6 The percent of drivers with a BAC 50 mg% or greater is shown in Figure 3. All three communities experienced an increase in drivers in this BAC category in However the increase was significant only for Saanich, (likelihood ratio, χ2 = 5.84, p (2-sided) <.02), and approached significance for Vancouver, (χ2=2.71, p<.10). Figure 3. Percent of Drivers with BAC > 50 mg % Percent Vancouver Saanich Abbotsford Discussion The regression models showed that an individual driver s perceived risk of getting stopped for drink-driving is influenced by both their relatively recent experience of going through roadchecks, as well as their belief that roadchecks are effective in influencing the decision to drink and drive. Driver age and sex had a relatively weak association with perceived risk. Testing positive for alcohol was associated with a higher perceived risk of getting stopped for drink-driving, although this is not explained by more roadcheck experience. BAC positive and negative drivers had equivalent roadcheck experience. One could speculate that a drinking driver is more apprehensive about going through a roadcheck, and that increased fear of detection influenced the perception of risk. A nondrinking driver who has nothing to fear may have a more cynical view of perceived risk, especially as the question was worded in the third person. The overall variance accounted for by the model is rather small less than 10%, however it was not the intent of the study to identify all measurable sources of variance. Part of the unexplained variance is likely due to the fact that individuals interpret and use the rating scale differently a 6 to one person may mean something different than a 6 to someone else. There are also other factors that influence the perceived risk of detection for drink-driving that have not been addressed in the present study. One salient variable, exposure to media coverage and public awareness was not directly captured in the present study. Attitudes toward drink-driving were also not measured. The results support the logic model underlying the use of drink-driving police roadchecks. Communities with higher roadcheck activity were associated with higher ratings of perceived risk among nighttime drivers. Police reporting of roadcheck enforcement activity substantiated drivers aggregated self-reported experience with roadchecks. Downward shifts in community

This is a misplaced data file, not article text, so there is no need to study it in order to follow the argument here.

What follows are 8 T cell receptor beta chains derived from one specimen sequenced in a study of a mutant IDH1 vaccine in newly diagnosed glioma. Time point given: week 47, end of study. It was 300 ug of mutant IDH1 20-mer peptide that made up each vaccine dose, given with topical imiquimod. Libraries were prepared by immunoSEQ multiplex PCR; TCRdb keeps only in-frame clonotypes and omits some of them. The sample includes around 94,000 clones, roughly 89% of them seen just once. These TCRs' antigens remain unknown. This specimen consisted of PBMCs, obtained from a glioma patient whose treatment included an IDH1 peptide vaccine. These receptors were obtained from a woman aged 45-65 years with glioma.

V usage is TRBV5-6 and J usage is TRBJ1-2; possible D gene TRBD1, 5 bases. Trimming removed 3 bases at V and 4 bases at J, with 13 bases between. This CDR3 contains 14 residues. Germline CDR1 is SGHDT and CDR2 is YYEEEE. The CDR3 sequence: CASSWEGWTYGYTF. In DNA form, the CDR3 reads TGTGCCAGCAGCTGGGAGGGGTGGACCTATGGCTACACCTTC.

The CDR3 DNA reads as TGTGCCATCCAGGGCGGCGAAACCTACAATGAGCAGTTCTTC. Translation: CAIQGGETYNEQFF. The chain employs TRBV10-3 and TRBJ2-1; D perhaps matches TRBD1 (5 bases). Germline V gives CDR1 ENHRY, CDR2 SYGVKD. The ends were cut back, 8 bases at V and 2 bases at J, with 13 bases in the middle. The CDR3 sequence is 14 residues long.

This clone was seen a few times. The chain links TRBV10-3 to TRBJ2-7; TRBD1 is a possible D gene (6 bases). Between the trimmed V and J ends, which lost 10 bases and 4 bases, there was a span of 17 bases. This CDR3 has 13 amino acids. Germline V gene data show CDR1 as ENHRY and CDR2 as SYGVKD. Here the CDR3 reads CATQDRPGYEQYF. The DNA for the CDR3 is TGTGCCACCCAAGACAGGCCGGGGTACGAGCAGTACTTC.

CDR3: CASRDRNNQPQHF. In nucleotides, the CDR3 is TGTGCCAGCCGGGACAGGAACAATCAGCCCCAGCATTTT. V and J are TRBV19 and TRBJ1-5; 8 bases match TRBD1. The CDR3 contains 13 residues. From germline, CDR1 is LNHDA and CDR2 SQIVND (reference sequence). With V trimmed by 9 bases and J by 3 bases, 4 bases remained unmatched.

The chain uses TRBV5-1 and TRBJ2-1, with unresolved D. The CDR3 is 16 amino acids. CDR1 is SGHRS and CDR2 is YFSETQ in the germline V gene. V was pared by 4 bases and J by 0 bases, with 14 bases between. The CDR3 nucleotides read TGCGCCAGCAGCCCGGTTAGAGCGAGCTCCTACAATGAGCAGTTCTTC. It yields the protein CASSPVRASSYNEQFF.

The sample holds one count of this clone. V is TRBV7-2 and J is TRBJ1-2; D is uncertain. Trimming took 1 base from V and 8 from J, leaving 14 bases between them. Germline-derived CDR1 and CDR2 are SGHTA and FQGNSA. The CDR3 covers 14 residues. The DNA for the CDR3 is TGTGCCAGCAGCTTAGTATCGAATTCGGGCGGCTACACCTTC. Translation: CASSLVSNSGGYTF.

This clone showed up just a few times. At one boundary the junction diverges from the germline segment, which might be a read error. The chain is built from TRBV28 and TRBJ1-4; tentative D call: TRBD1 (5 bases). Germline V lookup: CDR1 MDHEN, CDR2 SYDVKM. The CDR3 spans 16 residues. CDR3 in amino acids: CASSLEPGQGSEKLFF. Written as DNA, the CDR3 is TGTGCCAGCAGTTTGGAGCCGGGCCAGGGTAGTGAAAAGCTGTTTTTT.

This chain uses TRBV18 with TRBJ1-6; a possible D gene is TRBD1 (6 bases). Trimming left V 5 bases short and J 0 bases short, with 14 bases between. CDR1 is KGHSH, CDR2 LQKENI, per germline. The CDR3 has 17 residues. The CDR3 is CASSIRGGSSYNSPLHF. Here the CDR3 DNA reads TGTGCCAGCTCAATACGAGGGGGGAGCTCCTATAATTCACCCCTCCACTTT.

7 roadcheck activity over time were associated with downward shifts in mean levels of perceived risk, and with a tendency, in at least one community, toward a larger proportion of higher BAC (>50 mg%) drivers. These associations, while all consistent with the causal model of drink-driving enforcement as presented by Voas, Holder and Gruenewald (1997) are only correlational. While it is tempting to assume that the observed decreases in enforcement, reported roadcheck experience, and perceived risk of detection along with the trend toward higher BAC drivers are all causally linked, the study does not enable this conclusion. The link to higher BACs is especially tenuous as many other factors including an upswing in the economy and a changing population could influence drinking and driving. The fact that Vancouver experienced an increase in drinking drivers without a corresponding decrease in enforcement suggests that extraneous factors are at play. Conclusion The study is strongly suggestive that high visibility police roadchecks are associated with higher levels of perceived risk in the community, and that the individual s level of perceived risk is influenced by personal experience with roadchecks and the strength of their belief in roadcheck effectiveness. References Beirness, DJ, Foss, RD, Wilson, RJ and Burch, B. (2004), Tracking the incidence of drinking drivers on the road at night in british Columbia: The results of roadside surveys. Proceedings T- 2004, International Conference on Alcohol, Drugs and Traffic Safety, Glasgow UK, August 8-13, Harrison, WA and Pronk, NJ (1998). An investigation of the relationship between traffic enforcement and the perceived risk of detection for driving offences. Monash University (MUARC) Report # 134, Homel, R (1988). Policing and punishing the drinking driver: Random breath-testing and the process of deterrence. New York: Springer-Verlag. Voas, RB, Holder, H and Gruenewald, PJ. (1997). The effect of drinking and driving interventions on alcohol-involved traffic crashes within a comprehensive community trial. Addiction, 92 (Supplement 2), S221-S236.